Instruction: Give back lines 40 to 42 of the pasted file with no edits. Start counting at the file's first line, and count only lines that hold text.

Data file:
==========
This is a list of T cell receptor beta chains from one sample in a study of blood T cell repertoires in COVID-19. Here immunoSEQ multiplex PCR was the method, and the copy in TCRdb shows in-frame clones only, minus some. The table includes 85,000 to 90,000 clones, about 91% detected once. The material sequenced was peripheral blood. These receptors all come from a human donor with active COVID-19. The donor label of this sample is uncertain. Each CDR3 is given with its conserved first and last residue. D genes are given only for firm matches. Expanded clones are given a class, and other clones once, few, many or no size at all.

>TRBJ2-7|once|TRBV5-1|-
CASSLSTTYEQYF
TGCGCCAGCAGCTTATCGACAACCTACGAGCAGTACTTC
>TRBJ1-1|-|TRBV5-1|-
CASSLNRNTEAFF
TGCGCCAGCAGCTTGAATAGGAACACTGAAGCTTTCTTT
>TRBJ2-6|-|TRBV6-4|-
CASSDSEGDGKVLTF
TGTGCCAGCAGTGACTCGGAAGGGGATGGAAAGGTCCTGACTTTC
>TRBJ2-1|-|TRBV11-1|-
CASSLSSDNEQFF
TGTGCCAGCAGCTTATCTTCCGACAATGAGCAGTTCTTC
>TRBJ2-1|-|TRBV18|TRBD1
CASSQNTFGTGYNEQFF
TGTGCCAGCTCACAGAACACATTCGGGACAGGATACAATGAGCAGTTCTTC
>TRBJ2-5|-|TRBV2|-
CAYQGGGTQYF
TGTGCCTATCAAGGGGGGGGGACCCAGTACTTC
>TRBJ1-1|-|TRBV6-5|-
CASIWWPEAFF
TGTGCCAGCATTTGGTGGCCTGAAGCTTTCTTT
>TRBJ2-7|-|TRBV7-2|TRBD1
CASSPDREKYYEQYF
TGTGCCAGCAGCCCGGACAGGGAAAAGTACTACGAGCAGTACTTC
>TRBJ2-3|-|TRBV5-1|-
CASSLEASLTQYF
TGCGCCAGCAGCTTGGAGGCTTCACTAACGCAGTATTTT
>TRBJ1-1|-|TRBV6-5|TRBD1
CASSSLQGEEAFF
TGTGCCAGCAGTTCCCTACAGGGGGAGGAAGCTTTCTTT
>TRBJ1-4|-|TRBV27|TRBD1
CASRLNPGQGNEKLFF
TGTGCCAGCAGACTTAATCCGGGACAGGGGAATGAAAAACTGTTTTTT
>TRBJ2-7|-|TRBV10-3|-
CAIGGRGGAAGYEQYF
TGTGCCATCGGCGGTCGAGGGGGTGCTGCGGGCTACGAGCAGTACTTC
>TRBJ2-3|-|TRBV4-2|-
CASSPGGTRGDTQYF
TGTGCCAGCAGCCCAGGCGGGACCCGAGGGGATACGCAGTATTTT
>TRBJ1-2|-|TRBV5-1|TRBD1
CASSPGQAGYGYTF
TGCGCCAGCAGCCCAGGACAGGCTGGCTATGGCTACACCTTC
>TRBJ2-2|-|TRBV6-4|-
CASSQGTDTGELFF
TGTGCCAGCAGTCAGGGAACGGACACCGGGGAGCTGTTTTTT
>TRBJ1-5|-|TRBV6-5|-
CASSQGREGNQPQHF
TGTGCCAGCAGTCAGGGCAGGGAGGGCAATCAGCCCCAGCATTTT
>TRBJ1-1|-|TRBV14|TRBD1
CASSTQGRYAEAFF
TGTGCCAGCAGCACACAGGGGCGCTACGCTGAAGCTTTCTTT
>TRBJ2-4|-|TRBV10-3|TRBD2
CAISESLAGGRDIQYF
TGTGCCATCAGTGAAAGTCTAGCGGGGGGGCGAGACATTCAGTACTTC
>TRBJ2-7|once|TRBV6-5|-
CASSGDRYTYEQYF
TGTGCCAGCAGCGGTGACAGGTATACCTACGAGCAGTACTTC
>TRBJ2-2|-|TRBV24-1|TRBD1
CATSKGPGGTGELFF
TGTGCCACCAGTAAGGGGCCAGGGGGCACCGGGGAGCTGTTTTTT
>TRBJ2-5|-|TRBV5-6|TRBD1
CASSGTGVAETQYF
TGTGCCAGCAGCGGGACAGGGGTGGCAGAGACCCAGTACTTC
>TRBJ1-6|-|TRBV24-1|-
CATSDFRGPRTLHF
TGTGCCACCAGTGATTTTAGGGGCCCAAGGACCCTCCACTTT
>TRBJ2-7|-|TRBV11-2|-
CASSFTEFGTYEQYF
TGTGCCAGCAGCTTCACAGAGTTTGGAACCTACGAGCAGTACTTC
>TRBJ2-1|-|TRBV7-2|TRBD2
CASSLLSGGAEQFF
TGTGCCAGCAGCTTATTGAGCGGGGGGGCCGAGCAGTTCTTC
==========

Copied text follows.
TGTGCCAGCAGCCCAGGCGGGACCCGAGGGGATACGCAGTATTTT
>TRBJ1-2|-|TRBV5-1|TRBD1
CASSPGQAGYGYTF